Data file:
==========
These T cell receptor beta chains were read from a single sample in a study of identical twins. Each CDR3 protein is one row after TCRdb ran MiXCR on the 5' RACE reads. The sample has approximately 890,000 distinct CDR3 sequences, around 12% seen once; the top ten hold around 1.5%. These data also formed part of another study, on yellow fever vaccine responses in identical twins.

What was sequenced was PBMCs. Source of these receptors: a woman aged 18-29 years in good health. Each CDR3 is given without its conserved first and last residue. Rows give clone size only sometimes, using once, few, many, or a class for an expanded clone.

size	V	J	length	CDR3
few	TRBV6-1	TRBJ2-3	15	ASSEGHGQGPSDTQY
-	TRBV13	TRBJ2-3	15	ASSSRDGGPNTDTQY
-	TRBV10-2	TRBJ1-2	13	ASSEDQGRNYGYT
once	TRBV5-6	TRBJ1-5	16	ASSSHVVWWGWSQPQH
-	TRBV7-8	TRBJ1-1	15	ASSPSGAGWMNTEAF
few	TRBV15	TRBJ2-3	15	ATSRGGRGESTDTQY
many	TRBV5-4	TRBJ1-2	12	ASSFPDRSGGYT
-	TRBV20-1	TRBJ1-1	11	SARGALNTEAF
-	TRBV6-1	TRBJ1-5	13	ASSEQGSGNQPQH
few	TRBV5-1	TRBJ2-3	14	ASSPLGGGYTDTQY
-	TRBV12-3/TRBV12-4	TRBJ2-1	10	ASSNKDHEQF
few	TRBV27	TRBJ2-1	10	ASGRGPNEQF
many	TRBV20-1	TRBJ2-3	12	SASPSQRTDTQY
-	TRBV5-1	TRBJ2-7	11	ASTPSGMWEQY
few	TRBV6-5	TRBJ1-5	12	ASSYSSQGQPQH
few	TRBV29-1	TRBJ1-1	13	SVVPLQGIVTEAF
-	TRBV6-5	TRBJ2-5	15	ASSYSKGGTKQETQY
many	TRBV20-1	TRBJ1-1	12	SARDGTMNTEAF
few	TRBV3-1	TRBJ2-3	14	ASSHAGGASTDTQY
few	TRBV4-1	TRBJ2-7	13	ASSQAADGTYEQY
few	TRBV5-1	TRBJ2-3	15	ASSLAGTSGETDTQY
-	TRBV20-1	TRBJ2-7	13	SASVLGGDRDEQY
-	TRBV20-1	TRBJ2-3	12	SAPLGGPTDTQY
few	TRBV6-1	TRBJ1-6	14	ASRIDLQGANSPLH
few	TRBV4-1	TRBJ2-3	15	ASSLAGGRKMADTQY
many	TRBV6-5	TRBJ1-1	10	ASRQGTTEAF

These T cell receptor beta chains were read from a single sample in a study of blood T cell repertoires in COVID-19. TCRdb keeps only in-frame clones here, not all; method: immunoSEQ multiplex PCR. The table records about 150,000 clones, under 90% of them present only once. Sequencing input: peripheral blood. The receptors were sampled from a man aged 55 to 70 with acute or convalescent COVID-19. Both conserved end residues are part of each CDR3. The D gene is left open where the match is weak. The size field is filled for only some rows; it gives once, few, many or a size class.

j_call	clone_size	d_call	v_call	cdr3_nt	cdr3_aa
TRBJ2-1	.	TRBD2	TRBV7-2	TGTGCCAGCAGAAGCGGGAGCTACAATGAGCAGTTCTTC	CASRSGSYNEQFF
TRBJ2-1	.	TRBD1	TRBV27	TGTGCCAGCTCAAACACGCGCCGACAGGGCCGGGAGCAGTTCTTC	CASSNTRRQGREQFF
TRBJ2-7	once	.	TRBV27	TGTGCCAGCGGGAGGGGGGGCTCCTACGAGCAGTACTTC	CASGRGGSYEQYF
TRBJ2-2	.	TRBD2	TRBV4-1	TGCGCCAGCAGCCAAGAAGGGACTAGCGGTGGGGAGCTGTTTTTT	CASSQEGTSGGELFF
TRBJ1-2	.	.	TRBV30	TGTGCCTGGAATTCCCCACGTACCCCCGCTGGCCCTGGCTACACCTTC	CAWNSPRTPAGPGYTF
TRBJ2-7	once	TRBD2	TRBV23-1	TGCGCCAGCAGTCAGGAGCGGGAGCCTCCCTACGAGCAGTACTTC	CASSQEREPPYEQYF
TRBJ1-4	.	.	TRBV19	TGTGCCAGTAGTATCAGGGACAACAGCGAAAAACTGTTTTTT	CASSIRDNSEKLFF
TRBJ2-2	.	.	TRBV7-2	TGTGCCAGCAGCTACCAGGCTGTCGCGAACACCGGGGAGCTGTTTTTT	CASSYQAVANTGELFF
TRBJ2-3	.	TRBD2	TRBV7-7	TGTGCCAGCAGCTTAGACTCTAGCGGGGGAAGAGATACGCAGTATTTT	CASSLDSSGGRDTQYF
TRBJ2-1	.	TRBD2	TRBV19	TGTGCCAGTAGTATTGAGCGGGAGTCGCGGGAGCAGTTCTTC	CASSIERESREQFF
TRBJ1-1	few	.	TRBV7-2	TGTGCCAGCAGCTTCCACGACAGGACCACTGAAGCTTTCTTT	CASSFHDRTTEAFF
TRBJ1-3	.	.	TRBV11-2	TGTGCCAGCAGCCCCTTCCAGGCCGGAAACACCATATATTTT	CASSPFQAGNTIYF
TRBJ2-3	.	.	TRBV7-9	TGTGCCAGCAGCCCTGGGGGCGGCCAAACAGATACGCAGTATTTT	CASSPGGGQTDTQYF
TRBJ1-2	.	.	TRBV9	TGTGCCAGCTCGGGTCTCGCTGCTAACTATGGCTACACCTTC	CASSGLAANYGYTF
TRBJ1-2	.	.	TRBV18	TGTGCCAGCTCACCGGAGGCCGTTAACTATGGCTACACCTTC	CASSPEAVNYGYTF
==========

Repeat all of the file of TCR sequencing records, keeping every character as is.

These T cell receptor beta chains were read from a single sample in a study of identical twins. Each CDR3 protein is one row after TCRdb ran MiXCR on the 5' RACE reads. The sample has approximately 890,000 distinct CDR3 sequences, around 12% seen once; the top ten hold around 1.5%. These data also formed part of another study, on yellow fever vaccine responses in identical twins.

What was sequenced was PBMCs. Source of these receptors: a woman aged 18-29 years in good health. Each CDR3 is given without its conserved first and last residue. Rows give clone size only sometimes, using once, few, many, or a class for an expanded clone.

size	V	J	length	CDR3
few	TRBV6-1	TRBJ2-3	15	ASSEGHGQGPSDTQY
-	TRBV13	TRBJ2-3	15	ASSSRDGGPNTDTQY
-	TRBV10-2	TRBJ1-2	13	ASSEDQGRNYGYT
once	TRBV5-6	TRBJ1-5	16	ASSSHVVWWGWSQPQH
-	TRBV7-8	TRBJ1-1	15	ASSPSGAGWMNTEAF
few	TRBV15	TRBJ2-3	15	ATSRGGRGESTDTQY
many	TRBV5-4	TRBJ1-2	12	ASSFPDRSGGYT
-	TRBV20-1	TRBJ1-1	11	SARGALNTEAF
-	TRBV6-1	TRBJ1-5	13	ASSEQGSGNQPQH
few	TRBV5-1	TRBJ2-3	14	ASSPLGGGYTDTQY
-	TRBV12-3/TRBV12-4	TRBJ2-1	10	ASSNKDHEQF
few	TRBV27	TRBJ2-1	10	ASGRGPNEQF
many	TRBV20-1	TRBJ2-3	12	SASPSQRTDTQY
-	TRBV5-1	TRBJ2-7	11	ASTPSGMWEQY
few	TRBV6-5	TRBJ1-5	12	ASSYSSQGQPQH
few	TRBV29-1	TRBJ1-1	13	SVVPLQGIVTEAF
-	TRBV6-5	TRBJ2-5	15	ASSYSKGGTKQETQY
many	TRBV20-1	TRBJ1-1	12	SARDGTMNTEAF
few	TRBV3-1	TRBJ2-3	14	ASSHAGGASTDTQY
few	TRBV4-1	TRBJ2-7	13	ASSQAADGTYEQY
few	TRBV5-1	TRBJ2-3	15	ASSLAGTSGETDTQY
-	TRBV20-1	TRBJ2-7	13	SASVLGGDRDEQY
-	TRBV20-1	TRBJ2-3	12	SAPLGGPTDTQY
few	TRBV6-1	TRBJ1-6	14	ASRIDLQGANSPLH
few	TRBV4-1	TRBJ2-3	15	ASSLAGGRKMADTQY
many	TRBV6-5	TRBJ1-1	10	ASRQGTTEAF

These T cell receptor beta chains were read from a single sample in a study of blood T cell repertoires in COVID-19. TCRdb keeps only in-frame clones here, not all; method: immunoSEQ multiplex PCR. The table records about 150,000 clones, under 90% of them present only once. Sequencing input: peripheral blood. The receptors were sampled from a man aged 55 to 70 with acute or convalescent COVID-19. Both conserved end residues are part of each CDR3. The D gene is left open where the match is weak. The size field is filled for only some rows; it gives once, few, many or a size class.

j_call	clone_size	d_call	v_call	cdr3_nt	cdr3_aa
TRBJ2-1	.	TRBD2	TRBV7-2	TGTGCCAGCAGAAGCGGGAGCTACAATGAGCAGTTCTTC	CASRSGSYNEQFF
TRBJ2-1	.	TRBD1	TRBV27	TGTGCCAGCTCAAACACGCGCCGACAGGGCCGGGAGCAGTTCTTC	CASSNTRRQGREQFF
TRBJ2-7	once	.	TRBV27	TGTGCCAGCGGGAGGGGGGGCTCCTACGAGCAGTACTTC	CASGRGGSYEQYF
TRBJ2-2	.	TRBD2	TRBV4-1	TGCGCCAGCAGCCAAGAAGGGACTAGCGGTGGGGAGCTGTTTTTT	CASSQEGTSGGELFF
TRBJ1-2	.	.	TRBV30	TGTGCCTGGAATTCCCCACGTACCCCCGCTGGCCCTGGCTACACCTTC	CAWNSPRTPAGPGYTF
TRBJ2-7	once	TRBD2	TRBV23-1	TGCGCCAGCAGTCAGGAGCGGGAGCCTCCCTACGAGCAGTACTTC	CASSQEREPPYEQYF
TRBJ1-4	.	.	TRBV19	TGTGCCAGTAGTATCAGGGACAACAGCGAAAAACTGTTTTTT	CASSIRDNSEKLFF
TRBJ2-2	.	.	TRBV7-2	TGTGCCAGCAGCTACCAGGCTGTCGCGAACACCGGGGAGCTGTTTTTT	CASSYQAVANTGELFF
TRBJ2-3	.	TRBD2	TRBV7-7	TGTGCCAGCAGCTTAGACTCTAGCGGGGGAAGAGATACGCAGTATTTT	CASSLDSSGGRDTQYF
TRBJ2-1	.	TRBD2	TRBV19	TGTGCCAGTAGTATTGAGCGGGAGTCGCGGGAGCAGTTCTTC	CASSIERESREQFF
TRBJ1-1	few	.	TRBV7-2	TGTGCCAGCAGCTTCCACGACAGGACCACTGAAGCTTTCTTT	CASSFHDRTTEAFF
TRBJ1-3	.	.	TRBV11-2	TGTGCCAGCAGCCCCTTCCAGGCCGGAAACACCATATATTTT	CASSPFQAGNTIYF
TRBJ2-3	.	.	TRBV7-9	TGTGCCAGCAGCCCTGGGGGCGGCCAAACAGATACGCAGTATTTT	CASSPGGGQTDTQYF
TRBJ1-2	.	.	TRBV9	TGTGCCAGCTCGGGTCTCGCTGCTAACTATGGCTACACCTTC	CASSGLAANYGYTF
TRBJ1-2	.	.	TRBV18	TGTGCCAGCTCACCGGAGGCCGTTAACTATGGCTACACCTTC	CASSPEAVNYGYTF